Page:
Posted by Abby Alger on July 21, 2015
A REPORT ON THE U.S. BUREAU OF LABOR STATISTICS (BLS) EMPLOYMENT SITUATION SUMMARY BASED ON JUNE 2015 DATA.
Overall, June was a good month for job seekers and the U.S. economy, although there are macro signs that the economic recovery has much room for improvement. According to the latest data from the U.S. Bureau of Labor Statistics (BLS), June added 223,000 jobs. That figure is less than the average monthly gain of 250,000 over the prior 12 months. In comparison, May added 280,000 jobs to the economy.
However, BLS recently revised both the April and May jobs numbers, reducing gains by 60,000 jobs—and that provides a softer view of the economy as previously reported by the agency.
Job Gains by Industry
Most of June’s job gains are found in the following industries:
- Professional and business services (+64,000)
- Healthcare (+40,000)
- Retail trade (+33,000)
- Financial activities (+20,000)
- Transportation and warehousing (+17,000)
“Employment in professional and business services increased by 64,000 in June, about in line with the average monthly gain of 57,000 over the prior 12 months,” according to BLS’s July 2 report. “In June, employment continued to trend up in temporary help services (+20,000), in architectural and engineering services (+4,000), and in computer systems design and related services (+4,000).”
To put those numbers in perspective, the healthcare industry—which is one of the fastest growing sectors—added 40,000 jobs in June.
Labor Participation Rate Remains Low
BLS’s June data may portend a positive economic outlook in the near-term, but some caution would be prudent.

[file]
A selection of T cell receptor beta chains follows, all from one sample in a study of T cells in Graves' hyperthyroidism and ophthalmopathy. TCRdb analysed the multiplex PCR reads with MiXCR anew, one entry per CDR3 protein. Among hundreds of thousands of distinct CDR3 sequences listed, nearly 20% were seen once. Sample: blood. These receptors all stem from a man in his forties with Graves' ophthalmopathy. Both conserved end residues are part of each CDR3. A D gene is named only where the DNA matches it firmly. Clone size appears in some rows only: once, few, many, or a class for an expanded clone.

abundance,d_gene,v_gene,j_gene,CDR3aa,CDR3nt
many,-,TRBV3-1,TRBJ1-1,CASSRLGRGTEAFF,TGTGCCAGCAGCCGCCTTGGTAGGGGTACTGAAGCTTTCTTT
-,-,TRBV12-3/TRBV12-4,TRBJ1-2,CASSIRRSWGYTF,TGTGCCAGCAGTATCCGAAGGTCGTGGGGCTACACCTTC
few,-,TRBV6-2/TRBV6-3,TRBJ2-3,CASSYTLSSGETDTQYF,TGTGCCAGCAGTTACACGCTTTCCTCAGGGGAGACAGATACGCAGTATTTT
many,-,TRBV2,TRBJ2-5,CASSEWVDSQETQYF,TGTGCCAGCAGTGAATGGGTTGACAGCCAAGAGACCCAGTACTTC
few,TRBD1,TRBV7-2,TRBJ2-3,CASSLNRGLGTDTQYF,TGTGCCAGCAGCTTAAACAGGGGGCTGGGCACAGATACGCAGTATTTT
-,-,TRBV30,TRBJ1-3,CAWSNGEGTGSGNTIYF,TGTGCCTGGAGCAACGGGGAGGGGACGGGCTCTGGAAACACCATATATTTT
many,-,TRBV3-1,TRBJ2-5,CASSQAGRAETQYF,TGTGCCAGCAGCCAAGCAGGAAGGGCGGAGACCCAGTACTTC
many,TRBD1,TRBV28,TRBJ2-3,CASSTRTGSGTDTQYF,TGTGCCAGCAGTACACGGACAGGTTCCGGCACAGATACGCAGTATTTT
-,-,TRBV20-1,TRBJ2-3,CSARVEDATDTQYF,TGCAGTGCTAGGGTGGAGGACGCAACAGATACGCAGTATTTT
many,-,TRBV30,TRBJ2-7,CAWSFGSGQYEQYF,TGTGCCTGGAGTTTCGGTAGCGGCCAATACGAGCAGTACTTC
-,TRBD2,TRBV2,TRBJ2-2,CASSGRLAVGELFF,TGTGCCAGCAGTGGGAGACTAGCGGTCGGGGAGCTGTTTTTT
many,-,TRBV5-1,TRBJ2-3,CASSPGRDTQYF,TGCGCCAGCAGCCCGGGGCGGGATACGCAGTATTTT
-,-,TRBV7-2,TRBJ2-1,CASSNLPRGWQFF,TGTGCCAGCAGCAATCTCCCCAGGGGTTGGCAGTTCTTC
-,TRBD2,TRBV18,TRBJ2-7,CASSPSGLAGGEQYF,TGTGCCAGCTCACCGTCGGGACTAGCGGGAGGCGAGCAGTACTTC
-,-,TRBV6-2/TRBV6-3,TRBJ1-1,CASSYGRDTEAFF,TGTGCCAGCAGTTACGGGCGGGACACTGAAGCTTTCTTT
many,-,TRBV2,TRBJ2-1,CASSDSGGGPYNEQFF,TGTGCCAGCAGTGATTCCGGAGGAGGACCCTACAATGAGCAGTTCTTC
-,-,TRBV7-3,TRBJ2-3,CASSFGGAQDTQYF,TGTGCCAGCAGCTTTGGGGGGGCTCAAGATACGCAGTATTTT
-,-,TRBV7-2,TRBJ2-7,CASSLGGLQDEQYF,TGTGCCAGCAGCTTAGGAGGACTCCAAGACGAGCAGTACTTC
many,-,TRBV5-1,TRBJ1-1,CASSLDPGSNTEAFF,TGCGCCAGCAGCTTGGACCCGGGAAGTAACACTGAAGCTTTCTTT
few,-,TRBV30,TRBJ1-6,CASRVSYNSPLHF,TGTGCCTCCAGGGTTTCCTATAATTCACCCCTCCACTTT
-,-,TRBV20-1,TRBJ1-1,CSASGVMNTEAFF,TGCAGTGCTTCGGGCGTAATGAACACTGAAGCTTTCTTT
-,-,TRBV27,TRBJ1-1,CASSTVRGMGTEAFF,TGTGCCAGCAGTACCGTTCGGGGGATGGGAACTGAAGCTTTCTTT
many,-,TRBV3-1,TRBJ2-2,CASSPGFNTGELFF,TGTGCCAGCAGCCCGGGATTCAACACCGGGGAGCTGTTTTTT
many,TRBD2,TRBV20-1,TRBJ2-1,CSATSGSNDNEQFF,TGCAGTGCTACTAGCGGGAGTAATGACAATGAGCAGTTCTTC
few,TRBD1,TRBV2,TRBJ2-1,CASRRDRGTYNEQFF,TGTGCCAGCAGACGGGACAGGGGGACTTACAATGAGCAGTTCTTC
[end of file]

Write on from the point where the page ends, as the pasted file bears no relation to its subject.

The unemployment rate—and how the government calculates it—officially declined by 0.2 percentage point to 5.3 percent in June. But more notably, the civilian labor force (the collective number of U.S. workers) actually declined by 432,000 in June. That’s a key trend because it means that nearly double the number of U.S. workers (compared to 223,000 job gains in June) left the labor pool for various reasons, including retirement but also due to cessation of job-seeking activities because of candidates’ inability to find a suitable job.
Thus, the labor force participation rate declined by 0.3 percentage point to 62.6 percent in June. This key indicator remains at historically low levels not seen since the late 1970s. And in absolute numbers, a record 93,626,000 Americans who are 16 years or older did not participate in the nation’s labor force in June.
More Businesses are Hiring Temporary Help
In professional and business services, more companies are turning to temporary help—such as freelancers, independent contractors, and seasonal and/or part-time workers—to meet business needs. Part of this trend is driven by considerations on cost structures for full-time employees, especially for small businesses.
Notably, about 40 percent of BLS’s data sample is comprised of business establishments with fewer than 20 employees. And it’s generally accepted that nearly, or over, 95% of new jobs are created by small- and mid-size firms.
In June, the gains from temporary help (in professional and business services) rose to 19,800 compared to an increase of 17,200 in May. In April 2015, those gains were significantly lower at 10,800.